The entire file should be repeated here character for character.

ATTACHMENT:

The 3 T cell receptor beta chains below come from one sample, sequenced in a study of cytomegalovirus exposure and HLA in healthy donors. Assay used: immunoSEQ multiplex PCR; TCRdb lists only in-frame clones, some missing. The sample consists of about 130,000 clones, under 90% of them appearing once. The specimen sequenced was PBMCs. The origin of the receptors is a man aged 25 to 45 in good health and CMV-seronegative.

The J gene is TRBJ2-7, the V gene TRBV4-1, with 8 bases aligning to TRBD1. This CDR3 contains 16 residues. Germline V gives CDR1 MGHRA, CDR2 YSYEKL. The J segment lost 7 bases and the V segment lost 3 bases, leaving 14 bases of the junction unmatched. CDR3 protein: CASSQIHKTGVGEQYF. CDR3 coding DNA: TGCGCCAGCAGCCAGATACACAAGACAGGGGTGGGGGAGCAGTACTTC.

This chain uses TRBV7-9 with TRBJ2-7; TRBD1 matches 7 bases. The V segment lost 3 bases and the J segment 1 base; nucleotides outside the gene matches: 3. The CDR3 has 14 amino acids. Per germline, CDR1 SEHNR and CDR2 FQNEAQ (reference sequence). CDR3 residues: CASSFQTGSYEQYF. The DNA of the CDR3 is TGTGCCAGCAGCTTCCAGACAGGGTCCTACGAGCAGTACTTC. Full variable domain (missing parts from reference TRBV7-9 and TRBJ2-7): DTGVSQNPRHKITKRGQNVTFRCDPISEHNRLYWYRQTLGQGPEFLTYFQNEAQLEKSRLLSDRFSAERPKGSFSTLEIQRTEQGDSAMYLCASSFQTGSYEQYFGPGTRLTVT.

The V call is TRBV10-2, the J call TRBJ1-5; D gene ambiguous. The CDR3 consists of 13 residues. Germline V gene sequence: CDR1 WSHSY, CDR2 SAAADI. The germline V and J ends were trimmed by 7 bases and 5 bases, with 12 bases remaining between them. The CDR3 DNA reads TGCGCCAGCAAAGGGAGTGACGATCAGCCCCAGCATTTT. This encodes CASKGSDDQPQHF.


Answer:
The 3 T cell receptor beta chains below come from one sample, sequenced in a study of cytomegalovirus exposure and HLA in healthy donors. Assay used: immunoSEQ multiplex PCR; TCRdb lists only in-frame clones, some missing. The sample consists of about 130,000 clones, under 90% of them appearing once. The specimen sequenced was PBMCs. The origin of the receptors is a man aged 25 to 45 in good health and CMV-seronegative.

The J gene is TRBJ2-7, the V gene TRBV4-1, with 8 bases aligning to TRBD1. This CDR3 contains 16 residues. Germline V gives CDR1 MGHRA, CDR2 YSYEKL. The J segment lost 7 bases and the V segment lost 3 bases, leaving 14 bases of the junction unmatched. CDR3 protein: CASSQIHKTGVGEQYF. CDR3 coding DNA: TGCGCCAGCAGCCAGATACACAAGACAGGGGTGGGGGAGCAGTACTTC.

This chain uses TRBV7-9 with TRBJ2-7; TRBD1 matches 7 bases. The V segment lost 3 bases and the J segment 1 base; nucleotides outside the gene matches: 3. The CDR3 has 14 amino acids. Per germline, CDR1 SEHNR and CDR2 FQNEAQ (reference sequence). CDR3 residues: CASSFQTGSYEQYF. The DNA of the CDR3 is TGTGCCAGCAGCTTCCAGACAGGGTCCTACGAGCAGTACTTC. Full variable domain (missing parts from reference TRBV7-9 and TRBJ2-7): DTGVSQNPRHKITKRGQNVTFRCDPISEHNRLYWYRQTLGQGPEFLTYFQNEAQLEKSRLLSDRFSAERPKGSFSTLEIQRTEQGDSAMYLCASSFQTGSYEQYFGPGTRLTVT.

The V call is TRBV10-2, the J call TRBJ1-5; D gene ambiguous. The CDR3 consists of 13 residues. Germline V gene sequence: CDR1 WSHSY, CDR2 SAAADI. The germline V and J ends were trimmed by 7 bases and 5 bases, with 12 bases remaining between them. The CDR3 DNA reads TGCGCCAGCAAAGGGAGTGACGATCAGCCCCAGCATTTT. This encodes CASKGSDDQPQHF.